Workforce

Troubled Teva brings out the ax as it cuts deep into its Israeli pharma group

Yitzhak Peterburg

Teva won’t wait for a new CEO to take the helm before it starts laying off workers in Israel.

Over the weekend the generic/branded hybrid confirmed plans to begin laying off staffers among its production units. Local newspapers like Haaretz says the job cuts will include 350 of its 7,000 employees in Israel.

The statement, sent to Endpoints News, notes:

Teva today announced the implementation of an additional stage in a reorganization and business focus process in Israel, which aims to strengthen the competitiveness of the sites. As such, the company is beginning a consultation process with the Histadrut and the unions of Kfar Saba and Teva Tech regarding the termination of employment of managers and employees at these two sites over the coming months.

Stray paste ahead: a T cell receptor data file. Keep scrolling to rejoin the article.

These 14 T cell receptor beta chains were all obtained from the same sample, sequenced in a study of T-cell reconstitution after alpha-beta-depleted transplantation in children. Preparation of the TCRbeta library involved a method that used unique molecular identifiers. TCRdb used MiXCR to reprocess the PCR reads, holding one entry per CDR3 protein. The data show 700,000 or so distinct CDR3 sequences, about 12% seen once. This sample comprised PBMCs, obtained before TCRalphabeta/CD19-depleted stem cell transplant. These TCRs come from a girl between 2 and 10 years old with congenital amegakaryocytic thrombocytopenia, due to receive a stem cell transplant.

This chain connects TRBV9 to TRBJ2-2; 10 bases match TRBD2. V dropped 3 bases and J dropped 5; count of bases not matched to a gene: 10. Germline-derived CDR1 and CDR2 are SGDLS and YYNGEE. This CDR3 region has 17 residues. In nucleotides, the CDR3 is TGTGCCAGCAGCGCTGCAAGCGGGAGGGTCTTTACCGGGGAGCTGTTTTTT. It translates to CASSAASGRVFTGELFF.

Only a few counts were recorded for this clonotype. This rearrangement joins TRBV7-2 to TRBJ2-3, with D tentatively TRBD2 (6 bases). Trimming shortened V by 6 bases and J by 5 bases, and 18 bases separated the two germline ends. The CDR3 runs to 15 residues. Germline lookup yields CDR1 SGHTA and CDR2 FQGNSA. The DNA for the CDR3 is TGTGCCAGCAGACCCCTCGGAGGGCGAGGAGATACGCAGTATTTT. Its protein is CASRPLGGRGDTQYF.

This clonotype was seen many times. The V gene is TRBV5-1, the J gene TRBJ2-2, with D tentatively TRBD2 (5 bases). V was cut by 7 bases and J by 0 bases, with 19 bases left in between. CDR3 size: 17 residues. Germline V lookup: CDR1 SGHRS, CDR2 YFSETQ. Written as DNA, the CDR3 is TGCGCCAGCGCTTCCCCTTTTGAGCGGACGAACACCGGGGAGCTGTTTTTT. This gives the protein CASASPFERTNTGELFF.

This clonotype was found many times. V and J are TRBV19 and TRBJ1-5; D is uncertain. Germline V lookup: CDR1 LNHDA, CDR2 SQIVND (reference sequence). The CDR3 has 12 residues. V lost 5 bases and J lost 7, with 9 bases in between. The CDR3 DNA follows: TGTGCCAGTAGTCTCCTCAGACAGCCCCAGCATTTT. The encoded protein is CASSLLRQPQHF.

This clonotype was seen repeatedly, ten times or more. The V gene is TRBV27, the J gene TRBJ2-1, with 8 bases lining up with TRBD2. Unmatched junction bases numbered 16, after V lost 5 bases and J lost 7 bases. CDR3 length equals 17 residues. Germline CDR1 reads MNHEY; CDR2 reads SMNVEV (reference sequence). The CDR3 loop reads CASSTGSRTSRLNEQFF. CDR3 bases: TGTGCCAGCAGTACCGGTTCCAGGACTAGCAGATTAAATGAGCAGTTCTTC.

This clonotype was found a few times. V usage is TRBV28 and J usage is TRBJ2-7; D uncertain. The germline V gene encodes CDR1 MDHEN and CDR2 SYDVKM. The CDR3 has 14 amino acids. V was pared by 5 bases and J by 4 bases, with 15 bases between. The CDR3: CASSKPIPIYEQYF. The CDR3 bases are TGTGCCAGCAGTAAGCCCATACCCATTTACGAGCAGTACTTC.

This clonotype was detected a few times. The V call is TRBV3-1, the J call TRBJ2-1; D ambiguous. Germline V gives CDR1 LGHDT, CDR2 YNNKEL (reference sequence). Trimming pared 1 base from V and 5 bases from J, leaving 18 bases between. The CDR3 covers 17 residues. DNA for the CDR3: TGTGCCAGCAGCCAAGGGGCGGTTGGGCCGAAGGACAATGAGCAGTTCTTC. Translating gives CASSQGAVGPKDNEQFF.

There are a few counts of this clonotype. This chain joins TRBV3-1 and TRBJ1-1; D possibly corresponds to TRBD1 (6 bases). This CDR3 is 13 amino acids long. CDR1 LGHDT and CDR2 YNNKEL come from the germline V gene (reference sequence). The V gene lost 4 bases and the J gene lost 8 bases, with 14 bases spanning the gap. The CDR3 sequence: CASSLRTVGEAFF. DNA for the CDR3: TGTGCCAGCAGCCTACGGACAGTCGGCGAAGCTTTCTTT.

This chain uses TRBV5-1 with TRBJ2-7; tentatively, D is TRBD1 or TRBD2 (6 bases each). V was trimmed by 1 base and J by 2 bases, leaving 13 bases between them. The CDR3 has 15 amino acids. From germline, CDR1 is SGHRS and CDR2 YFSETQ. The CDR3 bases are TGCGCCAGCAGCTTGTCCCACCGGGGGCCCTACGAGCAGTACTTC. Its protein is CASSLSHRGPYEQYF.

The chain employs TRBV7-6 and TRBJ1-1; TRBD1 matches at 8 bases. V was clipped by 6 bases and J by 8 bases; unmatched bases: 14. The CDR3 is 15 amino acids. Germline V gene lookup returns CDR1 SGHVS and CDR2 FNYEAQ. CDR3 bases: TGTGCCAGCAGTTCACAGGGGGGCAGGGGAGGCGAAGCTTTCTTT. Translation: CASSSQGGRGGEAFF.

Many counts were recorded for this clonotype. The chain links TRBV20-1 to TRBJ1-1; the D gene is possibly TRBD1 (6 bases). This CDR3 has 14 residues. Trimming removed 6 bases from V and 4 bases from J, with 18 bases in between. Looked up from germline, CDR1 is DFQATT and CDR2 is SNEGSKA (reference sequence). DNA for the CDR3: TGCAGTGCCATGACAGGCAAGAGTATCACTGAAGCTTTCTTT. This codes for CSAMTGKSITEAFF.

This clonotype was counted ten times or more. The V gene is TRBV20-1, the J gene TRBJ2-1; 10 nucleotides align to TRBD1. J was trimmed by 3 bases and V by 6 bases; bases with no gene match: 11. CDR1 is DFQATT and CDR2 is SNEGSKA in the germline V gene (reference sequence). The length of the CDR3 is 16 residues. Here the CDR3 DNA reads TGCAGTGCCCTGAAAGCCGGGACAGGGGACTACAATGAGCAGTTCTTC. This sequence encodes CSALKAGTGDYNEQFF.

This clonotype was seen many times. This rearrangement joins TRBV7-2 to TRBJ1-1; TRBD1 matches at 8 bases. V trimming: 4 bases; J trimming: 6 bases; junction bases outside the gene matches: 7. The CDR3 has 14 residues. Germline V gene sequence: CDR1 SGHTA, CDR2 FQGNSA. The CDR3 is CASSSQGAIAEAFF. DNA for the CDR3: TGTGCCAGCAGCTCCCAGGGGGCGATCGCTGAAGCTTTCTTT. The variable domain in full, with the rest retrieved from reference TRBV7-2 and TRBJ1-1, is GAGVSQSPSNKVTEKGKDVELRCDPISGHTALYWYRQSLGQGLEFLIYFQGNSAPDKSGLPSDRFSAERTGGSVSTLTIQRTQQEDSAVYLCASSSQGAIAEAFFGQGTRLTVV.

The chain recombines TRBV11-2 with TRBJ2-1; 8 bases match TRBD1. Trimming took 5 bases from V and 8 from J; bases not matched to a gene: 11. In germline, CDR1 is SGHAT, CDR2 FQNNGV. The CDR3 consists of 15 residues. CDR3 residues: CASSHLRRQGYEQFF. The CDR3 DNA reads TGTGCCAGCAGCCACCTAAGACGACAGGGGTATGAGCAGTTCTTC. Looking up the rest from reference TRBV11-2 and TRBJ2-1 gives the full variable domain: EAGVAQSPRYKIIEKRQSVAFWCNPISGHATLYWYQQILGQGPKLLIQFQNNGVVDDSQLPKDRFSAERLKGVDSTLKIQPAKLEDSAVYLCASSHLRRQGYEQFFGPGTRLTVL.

The company will offer employees whose employment will be terminated favorable terms, and they will receive personal guidance and placement services, all designed to help them identify suitable alternatives in order to create employment continuity.

Pascal Soriot had been a hotly rumored candidate for the top job at Teva, reportedly planning to make a jump from the pharma giant AstraZeneca. Last week, though, he scotched those stories with memos to the staff outlining his plans to stay, with some key presentations to make in coming months.

Teva faces some tough prospects following a key loss in its patent battle to preserve its Copaxone flagship at a time that its generics business has been hit with eroding sales after recent deals left the company saddled with debt. Teva subsequently outlined a cost efficiency plan to root out any cuts that it could sensibly make.

“We are committed to do whatever it takes to ensure that our sites in Israel are competitive, efficient and have a sustainable business horizon. Teva will continue to invest in Israel – and in production sites in particular – in activities that strengthen our competitiveness globally,” said Yitzhak Peterburg, interim president and CEO.


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